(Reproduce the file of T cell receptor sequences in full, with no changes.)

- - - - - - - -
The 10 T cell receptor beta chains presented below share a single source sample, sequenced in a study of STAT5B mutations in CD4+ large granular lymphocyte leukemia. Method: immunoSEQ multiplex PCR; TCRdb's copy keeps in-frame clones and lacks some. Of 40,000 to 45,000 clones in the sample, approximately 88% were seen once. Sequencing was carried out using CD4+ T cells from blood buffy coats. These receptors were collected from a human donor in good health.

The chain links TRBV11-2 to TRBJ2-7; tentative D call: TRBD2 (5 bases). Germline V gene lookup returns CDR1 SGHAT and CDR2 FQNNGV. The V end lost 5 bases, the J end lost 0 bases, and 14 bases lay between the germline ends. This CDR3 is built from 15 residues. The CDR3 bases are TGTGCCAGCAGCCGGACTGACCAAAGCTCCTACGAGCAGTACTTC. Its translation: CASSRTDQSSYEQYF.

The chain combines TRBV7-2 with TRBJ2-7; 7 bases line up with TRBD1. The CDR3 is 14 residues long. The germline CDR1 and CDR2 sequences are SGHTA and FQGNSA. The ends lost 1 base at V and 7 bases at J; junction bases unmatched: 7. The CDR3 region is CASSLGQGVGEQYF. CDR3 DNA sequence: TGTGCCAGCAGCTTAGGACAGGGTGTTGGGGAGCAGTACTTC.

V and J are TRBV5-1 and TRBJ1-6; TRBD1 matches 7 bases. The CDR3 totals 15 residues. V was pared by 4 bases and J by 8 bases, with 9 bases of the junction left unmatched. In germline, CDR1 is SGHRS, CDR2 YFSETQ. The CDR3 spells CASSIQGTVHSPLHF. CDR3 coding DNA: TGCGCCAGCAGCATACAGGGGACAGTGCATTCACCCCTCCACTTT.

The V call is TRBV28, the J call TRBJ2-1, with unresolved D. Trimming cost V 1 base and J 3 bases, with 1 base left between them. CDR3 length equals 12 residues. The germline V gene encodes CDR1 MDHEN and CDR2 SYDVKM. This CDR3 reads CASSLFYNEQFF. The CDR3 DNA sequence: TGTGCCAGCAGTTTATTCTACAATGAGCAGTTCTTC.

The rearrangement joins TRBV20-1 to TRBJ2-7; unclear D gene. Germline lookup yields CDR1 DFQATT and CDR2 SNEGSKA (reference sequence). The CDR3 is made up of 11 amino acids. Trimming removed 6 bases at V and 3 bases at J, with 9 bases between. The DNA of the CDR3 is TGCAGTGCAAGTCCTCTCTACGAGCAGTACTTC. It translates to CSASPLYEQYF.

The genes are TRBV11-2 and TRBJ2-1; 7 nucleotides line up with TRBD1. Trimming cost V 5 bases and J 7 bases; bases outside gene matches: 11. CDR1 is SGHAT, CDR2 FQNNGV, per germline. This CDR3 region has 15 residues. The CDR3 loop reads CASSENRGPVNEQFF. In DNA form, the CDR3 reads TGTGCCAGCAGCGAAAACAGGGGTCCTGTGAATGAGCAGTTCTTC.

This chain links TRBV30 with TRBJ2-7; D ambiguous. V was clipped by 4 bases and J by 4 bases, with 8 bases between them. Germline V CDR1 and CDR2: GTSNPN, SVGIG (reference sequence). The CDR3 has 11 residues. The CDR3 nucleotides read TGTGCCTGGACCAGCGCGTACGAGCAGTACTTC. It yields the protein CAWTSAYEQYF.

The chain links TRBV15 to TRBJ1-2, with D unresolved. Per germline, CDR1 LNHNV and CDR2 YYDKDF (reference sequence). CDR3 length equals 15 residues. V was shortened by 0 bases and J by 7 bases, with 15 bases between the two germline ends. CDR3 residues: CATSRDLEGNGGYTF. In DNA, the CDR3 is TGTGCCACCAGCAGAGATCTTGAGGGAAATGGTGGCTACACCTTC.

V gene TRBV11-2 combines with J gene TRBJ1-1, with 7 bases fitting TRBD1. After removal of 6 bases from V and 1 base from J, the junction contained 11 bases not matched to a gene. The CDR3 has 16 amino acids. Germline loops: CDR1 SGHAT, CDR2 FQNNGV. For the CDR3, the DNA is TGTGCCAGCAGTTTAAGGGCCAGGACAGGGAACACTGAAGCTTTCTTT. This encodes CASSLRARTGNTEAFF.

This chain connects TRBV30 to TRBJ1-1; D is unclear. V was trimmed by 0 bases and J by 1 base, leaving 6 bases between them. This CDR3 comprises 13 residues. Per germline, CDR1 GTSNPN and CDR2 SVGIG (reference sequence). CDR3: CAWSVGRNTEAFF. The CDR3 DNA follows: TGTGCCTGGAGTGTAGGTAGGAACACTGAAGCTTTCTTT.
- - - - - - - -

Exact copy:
The 10 T cell receptor beta chains presented below share a single source sample, sequenced in a study of STAT5B mutations in CD4+ large granular lymphocyte leukemia. Method: immunoSEQ multiplex PCR; TCRdb's copy keeps in-frame clones and lacks some. Of 40,000 to 45,000 clones in the sample, approximately 88% were seen once. Sequencing was carried out using CD4+ T cells from blood buffy coats. These receptors were collected from a human donor in good health.

The chain links TRBV11-2 to TRBJ2-7; tentative D call: TRBD2 (5 bases). Germline V gene lookup returns CDR1 SGHAT and CDR2 FQNNGV. The V end lost 5 bases, the J end lost 0 bases, and 14 bases lay between the germline ends. This CDR3 is built from 15 residues. The CDR3 bases are TGTGCCAGCAGCCGGACTGACCAAAGCTCCTACGAGCAGTACTTC. Its translation: CASSRTDQSSYEQYF.

The chain combines TRBV7-2 with TRBJ2-7; 7 bases line up with TRBD1. The CDR3 is 14 residues long. The germline CDR1 and CDR2 sequences are SGHTA and FQGNSA. The ends lost 1 base at V and 7 bases at J; junction bases unmatched: 7. The CDR3 region is CASSLGQGVGEQYF. CDR3 DNA sequence: TGTGCCAGCAGCTTAGGACAGGGTGTTGGGGAGCAGTACTTC.

V and J are TRBV5-1 and TRBJ1-6; TRBD1 matches 7 bases. The CDR3 totals 15 residues. V was pared by 4 bases and J by 8 bases, with 9 bases of the junction left unmatched. In germline, CDR1 is SGHRS, CDR2 YFSETQ. The CDR3 spells CASSIQGTVHSPLHF. CDR3 coding DNA: TGCGCCAGCAGCATACAGGGGACAGTGCATTCACCCCTCCACTTT.

The V call is TRBV28, the J call TRBJ2-1, with unresolved D. Trimming cost V 1 base and J 3 bases, with 1 base left between them. CDR3 length equals 12 residues. The germline V gene encodes CDR1 MDHEN and CDR2 SYDVKM. This CDR3 reads CASSLFYNEQFF. The CDR3 DNA sequence: TGTGCCAGCAGTTTATTCTACAATGAGCAGTTCTTC.

The rearrangement joins TRBV20-1 to TRBJ2-7; unclear D gene. Germline lookup yields CDR1 DFQATT and CDR2 SNEGSKA (reference sequence). The CDR3 is made up of 11 amino acids. Trimming removed 6 bases at V and 3 bases at J, with 9 bases between. The DNA of the CDR3 is TGCAGTGCAAGTCCTCTCTACGAGCAGTACTTC. It translates to CSASPLYEQYF.

The genes are TRBV11-2 and TRBJ2-1; 7 nucleotides line up with TRBD1. Trimming cost V 5 bases and J 7 bases; bases outside gene matches: 11. CDR1 is SGHAT, CDR2 FQNNGV, per germline. This CDR3 region has 15 residues. The CDR3 loop reads CASSENRGPVNEQFF. In DNA form, the CDR3 reads TGTGCCAGCAGCGAAAACAGGGGTCCTGTGAATGAGCAGTTCTTC.

This chain links TRBV30 with TRBJ2-7; D ambiguous. V was clipped by 4 bases and J by 4 bases, with 8 bases between them. Germline V CDR1 and CDR2: GTSNPN, SVGIG (reference sequence). The CDR3 has 11 residues. The CDR3 nucleotides read TGTGCCTGGACCAGCGCGTACGAGCAGTACTTC. It yields the protein CAWTSAYEQYF.

The chain links TRBV15 to TRBJ1-2, with D unresolved. Per germline, CDR1 LNHNV and CDR2 YYDKDF (reference sequence). CDR3 length equals 15 residues. V was shortened by 0 bases and J by 7 bases, with 15 bases between the two germline ends. CDR3 residues: CATSRDLEGNGGYTF. In DNA, the CDR3 is TGTGCCACCAGCAGAGATCTTGAGGGAAATGGTGGCTACACCTTC.

V gene TRBV11-2 combines with J gene TRBJ1-1, with 7 bases fitting TRBD1. After removal of 6 bases from V and 1 base from J, the junction contained 11 bases not matched to a gene. The CDR3 has 16 amino acids. Germline loops: CDR1 SGHAT, CDR2 FQNNGV. For the CDR3, the DNA is TGTGCCAGCAGTTTAAGGGCCAGGACAGGGAACACTGAAGCTTTCTTT. This encodes CASSLRARTGNTEAFF.

This chain connects TRBV30 to TRBJ1-1; D is unclear. V was trimmed by 0 bases and J by 1 base, leaving 6 bases between them. This CDR3 comprises 13 residues. Per germline, CDR1 GTSNPN and CDR2 SVGIG (reference sequence). CDR3: CAWSVGRNTEAFF. The CDR3 DNA follows: TGTGCCTGGAGTGTAGGTAGGAACACTGAAGCTTTCTTT.